How could Peter have possibly survived being shot in the chest, weighed down, and dumped into the creek? Gary had checked Peter’s pulse. His heart had stopped beating. But had the cold water of the creek revived him? Had he scratched and clawed his way along the creek bottom until he reached the bank? Was that possible?


It was the only explanation.


Early Monday morning, just before 3:00 a.m., Gary drove into the lower middle class neighborhood, guided by his GPS, and made his way to 2379 Westbluff Circle. He had packed the money in a cardboard box, taped it up, and put the address on it, in a feeble attempt to disguise it as real mail. But of course, there was no return address, postage, or postmark.


He stopped at the mailbox, placed the box inside, and drove away.


Gary’s alarm woke him up at 8:00 a.m., after just four hours of sleep. He wasn’t expected at the office until nine. He went into the kitchen to make coffee. There was a new message on his machine. It had come in at 6:54 a.m. He was surprised that the call hadn’t woke him up. Then he remembered that he’d never turned the volume back up.


The caller ID was Anonymous. No. Not Peter again.


“Thanks for coming through for me, Gary. I knew you would—to save your own skin, of course. So, now I can let you in on a little secret. Before I went out to meet you in the park Saturday night, I scheduled a couple of automated phone calls. Did you know you can do that, Gary? Anyway, my plan was to force you to kill me in the park.”




“Yeah, you heard me right. I knew you wouldn’t give up the money easily and that you’d probably bring a gun. So, on Sunday morning, you received my first scheduled call on your answering machine. If you answered, there would be a hangup. But if the machine answered, my message would be left. Eventually, you’d receive the message, and you would follow my instructions and leave the money in the mailbox. And if you didn’t do it, well, then I would have lost the game. In the big picture, I lost anyway—since I’m dead. But when the cops find my body and the medical examiner figures out that I was murdered—look out, Gary.”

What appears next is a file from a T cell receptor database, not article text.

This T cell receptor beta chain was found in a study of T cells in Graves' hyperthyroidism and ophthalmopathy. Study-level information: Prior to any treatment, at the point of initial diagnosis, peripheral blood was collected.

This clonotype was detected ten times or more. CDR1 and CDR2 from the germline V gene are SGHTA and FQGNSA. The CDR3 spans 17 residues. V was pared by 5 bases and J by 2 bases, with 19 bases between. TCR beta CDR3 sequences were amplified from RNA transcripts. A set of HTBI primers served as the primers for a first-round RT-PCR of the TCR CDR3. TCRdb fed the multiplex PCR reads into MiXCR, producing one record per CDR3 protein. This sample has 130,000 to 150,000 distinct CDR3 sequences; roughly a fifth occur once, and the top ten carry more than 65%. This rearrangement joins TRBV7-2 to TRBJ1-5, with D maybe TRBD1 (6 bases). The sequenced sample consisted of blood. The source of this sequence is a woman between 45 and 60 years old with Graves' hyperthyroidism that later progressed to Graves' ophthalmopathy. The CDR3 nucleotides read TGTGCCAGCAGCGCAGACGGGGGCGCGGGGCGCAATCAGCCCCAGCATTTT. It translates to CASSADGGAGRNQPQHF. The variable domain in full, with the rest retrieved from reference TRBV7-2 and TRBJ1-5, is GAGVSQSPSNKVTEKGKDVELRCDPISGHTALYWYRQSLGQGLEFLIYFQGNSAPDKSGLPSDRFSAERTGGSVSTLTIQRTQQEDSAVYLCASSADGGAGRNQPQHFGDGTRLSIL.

He yelled at the machine, “I didn’t murder you! You shot yourself!”


“So, I’m sure you’re wondering about why I wanted you to put the money in that mailbox—you know, since I’m dead. It’s because my daughter and her kids live in that house, and we’ve been estranged for years. I wasn’t a good father, and I’ve never been able to make amends. But I figured if I could leave her some money—say, one-hundred-thousand dollars—she just might forgive me a little. And whether she does or not, I wanted her and my grandkids to have it. I’m sure you understand.”


You creepy little—


“Or maybe you don’t. Whatever. But if you did leave the money in her mailbox, don’t try to get it back because that would open quite a can of worms. If you tried to say it was your money, how would you explain where you got it?”


Gary shook his head, seething.


“Anyway, I guess you’d better think seriously about taking an early retirement, and doing it right now. And of course, you’ll need to leave the country. But I’m sure you’ve got plenty of money in your offshore account. So, good luck! Oh, and by the way, I was terminal. The doctor said I only had a couple of months to live. But unfortunately for you, it’s still murder.”


“I! Didn’t! Kill! You!” Gary erased the message, snatched the machine off the counter, yanked it free from its cords, threw it on the floor, and stomped it over and over again, until pieces of plastic and electronics were scattered all over the floor.


Now what? He’d take the gun and dump it somewhere, and catch the first flight to a country that had no extradition agreement with the U.S.


He went to the bedroom, threw some clothes and toiletries into a carry-on bag, along with the pistol and the remaining twenty-thousand dollars from the safe, and headed for the front door.


When he opened the door, two cops were standing there.


“Where are you headed, sir?”


“Just, uh, going for a little drive in the country.”


“With a suitcase? On a Monday morning? Don’t you need to go to work, sir?”


“Well, uh—”


“We need to question you in regards to an email we received this morning.”


“An email?”

“Yes, an anonymous email.”


“Well, I don’t know what it says, but how can you trust it if it’s anonymous? It’s probably from some nut job.”


“It’s very specific.” He took out a sheet of paper and read from it. “It says that you embezzled 3.47 million dollars from your company.”


“That’s nonsense. And I can prove it.”


“It also says that you murdered Peter Harris.”


“Oh, come on. That’s ridiculous.”


“What do you have in that suitcase, sir? Mind if we take a look?”



Copyright © 2017 Robert Burton Robinson